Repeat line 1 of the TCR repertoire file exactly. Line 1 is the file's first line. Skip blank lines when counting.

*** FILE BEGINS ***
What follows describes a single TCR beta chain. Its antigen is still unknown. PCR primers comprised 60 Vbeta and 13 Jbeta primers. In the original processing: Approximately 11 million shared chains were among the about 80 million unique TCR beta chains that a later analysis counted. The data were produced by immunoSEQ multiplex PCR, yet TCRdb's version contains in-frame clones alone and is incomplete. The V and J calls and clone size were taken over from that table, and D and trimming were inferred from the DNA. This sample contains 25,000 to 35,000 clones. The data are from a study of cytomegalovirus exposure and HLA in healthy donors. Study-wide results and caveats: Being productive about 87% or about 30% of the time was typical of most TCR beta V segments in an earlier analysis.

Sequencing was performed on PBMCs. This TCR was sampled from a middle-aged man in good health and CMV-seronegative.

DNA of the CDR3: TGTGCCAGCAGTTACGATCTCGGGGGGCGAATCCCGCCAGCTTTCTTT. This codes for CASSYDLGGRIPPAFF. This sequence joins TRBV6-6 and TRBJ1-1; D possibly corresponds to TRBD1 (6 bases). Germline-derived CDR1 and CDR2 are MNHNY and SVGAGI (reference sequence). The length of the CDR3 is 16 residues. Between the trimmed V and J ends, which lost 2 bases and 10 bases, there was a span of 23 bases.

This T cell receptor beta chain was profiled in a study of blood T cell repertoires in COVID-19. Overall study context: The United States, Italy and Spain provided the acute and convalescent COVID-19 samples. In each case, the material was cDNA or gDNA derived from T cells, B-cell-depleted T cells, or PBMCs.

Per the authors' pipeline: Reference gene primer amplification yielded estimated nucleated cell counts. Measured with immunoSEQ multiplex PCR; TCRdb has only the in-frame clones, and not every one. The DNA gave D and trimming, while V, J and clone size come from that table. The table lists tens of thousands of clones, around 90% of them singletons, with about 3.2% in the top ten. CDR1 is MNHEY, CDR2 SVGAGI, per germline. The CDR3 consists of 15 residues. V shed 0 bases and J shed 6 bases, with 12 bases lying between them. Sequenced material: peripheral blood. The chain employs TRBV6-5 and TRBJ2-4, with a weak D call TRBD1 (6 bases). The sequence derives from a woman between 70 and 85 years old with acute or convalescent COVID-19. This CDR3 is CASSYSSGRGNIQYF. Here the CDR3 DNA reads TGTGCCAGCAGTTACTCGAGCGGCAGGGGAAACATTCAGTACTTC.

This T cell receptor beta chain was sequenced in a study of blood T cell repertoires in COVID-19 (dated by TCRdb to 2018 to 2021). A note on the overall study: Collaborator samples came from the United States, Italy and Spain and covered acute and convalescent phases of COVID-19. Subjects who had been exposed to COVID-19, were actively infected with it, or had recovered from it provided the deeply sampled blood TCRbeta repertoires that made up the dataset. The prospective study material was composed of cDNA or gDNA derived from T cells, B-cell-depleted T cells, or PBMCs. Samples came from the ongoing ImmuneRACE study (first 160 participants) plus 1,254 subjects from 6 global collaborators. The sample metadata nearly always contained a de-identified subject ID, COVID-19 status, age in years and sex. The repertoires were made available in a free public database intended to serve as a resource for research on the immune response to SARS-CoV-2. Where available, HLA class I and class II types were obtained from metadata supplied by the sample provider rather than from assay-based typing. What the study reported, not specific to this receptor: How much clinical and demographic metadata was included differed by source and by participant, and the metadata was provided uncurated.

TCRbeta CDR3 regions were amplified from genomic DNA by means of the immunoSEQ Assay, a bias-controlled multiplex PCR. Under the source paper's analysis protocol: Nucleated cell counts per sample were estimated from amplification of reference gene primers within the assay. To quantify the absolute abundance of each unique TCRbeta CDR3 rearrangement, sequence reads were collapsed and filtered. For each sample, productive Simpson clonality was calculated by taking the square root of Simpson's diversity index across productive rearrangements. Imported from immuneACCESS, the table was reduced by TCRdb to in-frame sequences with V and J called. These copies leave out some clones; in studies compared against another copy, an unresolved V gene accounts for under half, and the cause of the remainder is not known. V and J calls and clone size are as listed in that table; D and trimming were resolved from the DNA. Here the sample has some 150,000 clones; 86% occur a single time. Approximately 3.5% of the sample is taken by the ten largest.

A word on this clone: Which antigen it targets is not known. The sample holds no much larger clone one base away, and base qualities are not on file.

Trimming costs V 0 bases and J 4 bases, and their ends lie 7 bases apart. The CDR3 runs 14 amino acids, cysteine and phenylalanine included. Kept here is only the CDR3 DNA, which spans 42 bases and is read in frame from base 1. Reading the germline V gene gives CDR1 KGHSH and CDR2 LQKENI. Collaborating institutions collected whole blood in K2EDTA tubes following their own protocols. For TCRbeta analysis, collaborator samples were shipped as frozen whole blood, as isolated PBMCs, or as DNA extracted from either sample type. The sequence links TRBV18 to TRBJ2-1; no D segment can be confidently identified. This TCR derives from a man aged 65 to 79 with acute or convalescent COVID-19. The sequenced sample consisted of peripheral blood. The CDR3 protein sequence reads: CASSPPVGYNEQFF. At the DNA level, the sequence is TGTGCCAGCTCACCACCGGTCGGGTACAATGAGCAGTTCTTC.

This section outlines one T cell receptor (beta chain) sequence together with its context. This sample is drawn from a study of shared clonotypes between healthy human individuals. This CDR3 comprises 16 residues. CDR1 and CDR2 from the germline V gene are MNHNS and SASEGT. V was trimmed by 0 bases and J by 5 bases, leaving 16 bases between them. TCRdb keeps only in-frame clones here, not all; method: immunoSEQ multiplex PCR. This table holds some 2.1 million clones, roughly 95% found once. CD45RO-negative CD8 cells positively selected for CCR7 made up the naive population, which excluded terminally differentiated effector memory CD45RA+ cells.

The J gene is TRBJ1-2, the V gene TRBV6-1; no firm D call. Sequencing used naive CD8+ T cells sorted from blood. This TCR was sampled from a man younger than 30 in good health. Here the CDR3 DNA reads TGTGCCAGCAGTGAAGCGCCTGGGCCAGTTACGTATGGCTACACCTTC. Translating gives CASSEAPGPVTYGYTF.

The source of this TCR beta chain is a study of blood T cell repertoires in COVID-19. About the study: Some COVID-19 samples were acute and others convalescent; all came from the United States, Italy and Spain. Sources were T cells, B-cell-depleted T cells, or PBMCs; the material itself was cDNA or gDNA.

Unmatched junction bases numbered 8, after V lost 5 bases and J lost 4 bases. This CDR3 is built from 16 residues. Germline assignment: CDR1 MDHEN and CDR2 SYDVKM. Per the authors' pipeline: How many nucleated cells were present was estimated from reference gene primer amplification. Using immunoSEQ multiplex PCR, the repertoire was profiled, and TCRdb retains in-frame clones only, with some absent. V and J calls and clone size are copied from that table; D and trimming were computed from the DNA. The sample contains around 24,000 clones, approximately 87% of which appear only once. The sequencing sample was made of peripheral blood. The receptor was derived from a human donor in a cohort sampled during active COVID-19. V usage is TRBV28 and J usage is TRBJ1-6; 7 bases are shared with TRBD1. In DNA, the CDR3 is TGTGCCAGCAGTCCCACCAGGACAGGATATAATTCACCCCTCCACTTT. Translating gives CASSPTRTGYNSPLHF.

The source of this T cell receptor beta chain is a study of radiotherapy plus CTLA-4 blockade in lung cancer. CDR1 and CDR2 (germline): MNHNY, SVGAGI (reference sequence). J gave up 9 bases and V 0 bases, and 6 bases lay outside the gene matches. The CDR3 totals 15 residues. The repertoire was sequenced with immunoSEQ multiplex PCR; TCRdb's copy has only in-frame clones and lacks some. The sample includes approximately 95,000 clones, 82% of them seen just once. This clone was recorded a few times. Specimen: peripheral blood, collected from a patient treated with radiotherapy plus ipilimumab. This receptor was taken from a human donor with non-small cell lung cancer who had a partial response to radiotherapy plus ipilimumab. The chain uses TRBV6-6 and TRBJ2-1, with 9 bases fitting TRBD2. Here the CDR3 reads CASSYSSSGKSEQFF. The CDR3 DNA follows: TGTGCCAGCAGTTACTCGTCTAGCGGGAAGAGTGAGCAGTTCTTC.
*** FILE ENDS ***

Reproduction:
What follows describes a single TCR beta chain. Its antigen is still unknown. PCR primers comprised 60 Vbeta and 13 Jbeta primers. In the original processing: Approximately 11 million shared chains were among the about 80 million unique TCR beta chains that a later analysis counted. The data were produced by immunoSEQ multiplex PCR, yet TCRdb's version contains in-frame clones alone and is incomplete. The V and J calls and clone size were taken over from that table, and D and trimming were inferred from the DNA. This sample contains 25,000 to 35,000 clones. The data are from a study of cytomegalovirus exposure and HLA in healthy donors. Study-wide results and caveats: Being productive about 87% or about 30% of the time was typical of most TCR beta V segments in an earlier analysis.